By Rauleigh Webb
Numerous high profile conservation issues currently exist within Western Australia – here’s a few.
- Cape Range – The legal action initiated by Rauleigh Webb and Ric Brown regarding the proposed mining leases covering 82 sq km of Cape Range was concluded in the Wardens Court in Perth on 10 November 2000. The Warden will make his recommendation to the Minister for Mines before the end of the year. Unfortunately the mining company have referred the proposed mine to the EPA for evaluation. Objections to the level of evaluation are being lodged. A further donation of $675 (the balance of funds collected for this case) will be forwarded to the EDO. The ASF can add any additional funds as they see fit. The income and expenditure for this case is provided in the full report.
- CALM is to be divided into two departments. One to manage Forest’s, the other to manage National Parks and Reserves. This split is imminent at the time of writing and will have an impact on many karst areas due to alterations in funding. The body managing lands currently held by CALM (NPNCA) is to be reorganised and called the Conservation Committee. They should be approached when formed to ensure that future management plans adequately cover the specific needs of caves and karst.
- Housing developments in the South-West of the state to as far north as Jurien Bay continue to have significant impacts on karst areas and caves in particular. Several (5) known cave entrances were recently destroyed when a road was built over them at Carabooda just north of Perth. Greater liaison with the Environmental Protection Authority is planned, by caving clubs, to ensure further caves and karst areas are not impacted.
- A Public Environmental Review has been published for a new road from Lancelin to Jurien Bay. This road covers a number of karst areas, some of which have not been fully examined for caves. The Federation should provide comment on this Environmental Review.
- Caves Road from Yallingup to Augusta is to be widened. The impact on a number of caves and karst features would be great if the road remained in its current location. The ASF should make submissions to the Main Roads department in Western Australia providing details of the impact of roads on caves and suggesting alternatives where applicable.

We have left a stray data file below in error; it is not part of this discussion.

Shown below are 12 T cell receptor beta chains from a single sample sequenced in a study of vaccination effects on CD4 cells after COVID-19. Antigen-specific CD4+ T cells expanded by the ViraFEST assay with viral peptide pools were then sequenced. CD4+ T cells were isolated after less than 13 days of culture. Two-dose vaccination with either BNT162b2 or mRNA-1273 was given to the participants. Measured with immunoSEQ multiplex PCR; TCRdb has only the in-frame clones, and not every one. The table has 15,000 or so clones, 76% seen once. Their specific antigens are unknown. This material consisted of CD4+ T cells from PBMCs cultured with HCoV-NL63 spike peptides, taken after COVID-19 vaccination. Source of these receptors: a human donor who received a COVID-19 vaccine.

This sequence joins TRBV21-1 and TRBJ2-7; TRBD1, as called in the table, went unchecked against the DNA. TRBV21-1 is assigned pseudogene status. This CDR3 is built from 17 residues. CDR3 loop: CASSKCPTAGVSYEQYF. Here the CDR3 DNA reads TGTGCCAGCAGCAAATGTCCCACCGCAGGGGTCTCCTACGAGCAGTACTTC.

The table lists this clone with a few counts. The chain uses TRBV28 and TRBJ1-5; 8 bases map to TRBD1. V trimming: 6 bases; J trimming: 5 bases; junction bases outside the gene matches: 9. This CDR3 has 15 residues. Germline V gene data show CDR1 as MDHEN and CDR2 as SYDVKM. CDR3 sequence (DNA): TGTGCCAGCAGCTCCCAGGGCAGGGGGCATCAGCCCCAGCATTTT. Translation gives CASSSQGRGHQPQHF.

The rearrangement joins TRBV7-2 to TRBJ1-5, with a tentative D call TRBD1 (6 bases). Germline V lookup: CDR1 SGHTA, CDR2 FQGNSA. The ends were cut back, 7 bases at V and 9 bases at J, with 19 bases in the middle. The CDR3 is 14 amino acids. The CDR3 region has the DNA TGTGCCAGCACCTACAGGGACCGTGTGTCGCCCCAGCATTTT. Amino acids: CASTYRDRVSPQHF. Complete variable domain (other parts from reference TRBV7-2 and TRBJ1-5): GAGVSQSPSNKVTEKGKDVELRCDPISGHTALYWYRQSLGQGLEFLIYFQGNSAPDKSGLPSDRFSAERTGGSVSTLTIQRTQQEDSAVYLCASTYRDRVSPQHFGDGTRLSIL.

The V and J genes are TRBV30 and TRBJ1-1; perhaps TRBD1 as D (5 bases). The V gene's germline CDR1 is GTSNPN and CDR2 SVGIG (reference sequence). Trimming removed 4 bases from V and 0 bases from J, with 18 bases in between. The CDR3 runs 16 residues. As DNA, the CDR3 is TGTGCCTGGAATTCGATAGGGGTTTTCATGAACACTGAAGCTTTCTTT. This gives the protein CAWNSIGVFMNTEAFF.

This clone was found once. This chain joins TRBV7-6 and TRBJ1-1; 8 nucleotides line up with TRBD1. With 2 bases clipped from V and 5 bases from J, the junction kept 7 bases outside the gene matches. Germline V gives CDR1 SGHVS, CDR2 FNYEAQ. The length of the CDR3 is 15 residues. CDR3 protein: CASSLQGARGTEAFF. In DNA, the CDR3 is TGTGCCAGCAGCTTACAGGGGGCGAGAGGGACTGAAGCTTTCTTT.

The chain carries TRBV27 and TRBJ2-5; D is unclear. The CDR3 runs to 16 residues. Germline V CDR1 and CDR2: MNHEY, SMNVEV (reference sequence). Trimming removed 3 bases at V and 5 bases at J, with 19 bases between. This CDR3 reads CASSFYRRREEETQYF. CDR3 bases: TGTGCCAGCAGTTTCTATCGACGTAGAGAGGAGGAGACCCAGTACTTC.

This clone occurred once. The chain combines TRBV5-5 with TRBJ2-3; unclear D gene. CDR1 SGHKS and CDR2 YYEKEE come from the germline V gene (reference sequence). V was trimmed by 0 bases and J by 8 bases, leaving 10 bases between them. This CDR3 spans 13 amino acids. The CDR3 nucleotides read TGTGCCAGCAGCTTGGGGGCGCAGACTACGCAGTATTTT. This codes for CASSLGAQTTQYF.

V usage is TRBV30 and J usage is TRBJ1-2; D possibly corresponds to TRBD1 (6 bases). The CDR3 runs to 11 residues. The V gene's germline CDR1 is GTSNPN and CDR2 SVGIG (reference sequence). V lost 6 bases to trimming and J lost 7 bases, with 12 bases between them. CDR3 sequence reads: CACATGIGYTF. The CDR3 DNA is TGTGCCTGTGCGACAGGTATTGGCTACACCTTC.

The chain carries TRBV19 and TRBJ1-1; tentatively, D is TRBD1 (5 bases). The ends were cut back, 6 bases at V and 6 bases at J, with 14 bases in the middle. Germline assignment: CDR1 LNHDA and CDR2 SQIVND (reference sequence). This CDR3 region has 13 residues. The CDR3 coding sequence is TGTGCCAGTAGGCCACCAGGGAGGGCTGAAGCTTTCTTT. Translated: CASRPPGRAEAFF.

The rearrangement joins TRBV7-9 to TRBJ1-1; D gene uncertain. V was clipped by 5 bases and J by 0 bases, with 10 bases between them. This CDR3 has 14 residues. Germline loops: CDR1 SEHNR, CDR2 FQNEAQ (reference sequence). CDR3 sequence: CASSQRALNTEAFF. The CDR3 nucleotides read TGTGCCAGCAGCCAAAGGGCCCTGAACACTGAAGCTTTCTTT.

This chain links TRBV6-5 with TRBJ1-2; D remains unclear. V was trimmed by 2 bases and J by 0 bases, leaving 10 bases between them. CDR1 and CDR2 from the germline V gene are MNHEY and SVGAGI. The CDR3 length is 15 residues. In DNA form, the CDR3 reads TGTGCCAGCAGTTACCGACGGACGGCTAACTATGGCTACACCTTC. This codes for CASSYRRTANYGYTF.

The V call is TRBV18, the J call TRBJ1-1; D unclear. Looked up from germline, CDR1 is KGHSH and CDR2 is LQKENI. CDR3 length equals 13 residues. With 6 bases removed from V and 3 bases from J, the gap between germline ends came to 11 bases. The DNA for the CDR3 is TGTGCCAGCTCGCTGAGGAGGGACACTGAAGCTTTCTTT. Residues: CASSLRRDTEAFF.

I have held the position of ASF Conservation Co-Convenor for all but two years since 1983. I have at all times remained focused on one goal - the conservation of caves and karst. Since that time I have seen the pressures on caves and karst in Australia increase about 20 fold. These pressures come from cavers, cave managers and the general population in the form of developers, casual cavers and vandals of all descriptions.
The introduction of a Minimal Impact Caving Code for Australia would, I had hoped, improve the general caving habits of cavers and that they would consider their impacts generally using a minimal impact approach. I do not believe this has occurred or is likely to occur in my lifetime.
However I now believe that it is time for other cavers to remove there head from the sand and understand the impacts that cavers and the population as a whole is having on caves. As cavers you need to take a new approach.
This is my final report as an ASF Conservation Co-Convenor as I am resigning as of the Bathurst Conference in December 2000. I had hoped to “train” a successor however that was not meant to be. Finally, a big “Thank You” to all of those cavers who have provided support over the years.
Finesky Holdings Pty Ltd initially and then Learmonth Limestone (a company formed between Finesky Holdings Ptd Ltd and Barminco) applied to the Wardens Court to convert 10 Exploration Licences into 10 Mining Lease applications. The 10 leases are all located in high conservation value karst areas that contain many known caves and aquifers. The northern most lease contains the water filled portion of Wanderers Delight the longest known cave at Cape Range with 6.5km of surveyed passage.
The court proceedings covered 5 days of witnesses, a site visit and a final summary by lawyers from both sides. This proved to be an enormous amount of work for the ASF’s lawyers, the Environmental Defenders Office of WA (Sandy Boulter and Michael Bennett being the two lawyers). I cannot stress how much work was undertaken by the lawyer’s and their staff in the preparation and execution of this case. The copying bill for documents used and entered as evidence in the case amounted to over $1,000. Their work was excellent and at all times with 110% effort. I would also like to thank all of the witnesses who gave so freely of their time and without whom the ASF would have had no case. They were:- Andy Spate, Elery Hamilton-Smith, Bill Humphreys, Stefan Eberhard, Kate Morse, David Sutton, Peter Poole, and Frank Batini. Darren Brooks also assisted by conducting a cave survey of the proposed mine site, although he appeared as a witness for the mining company.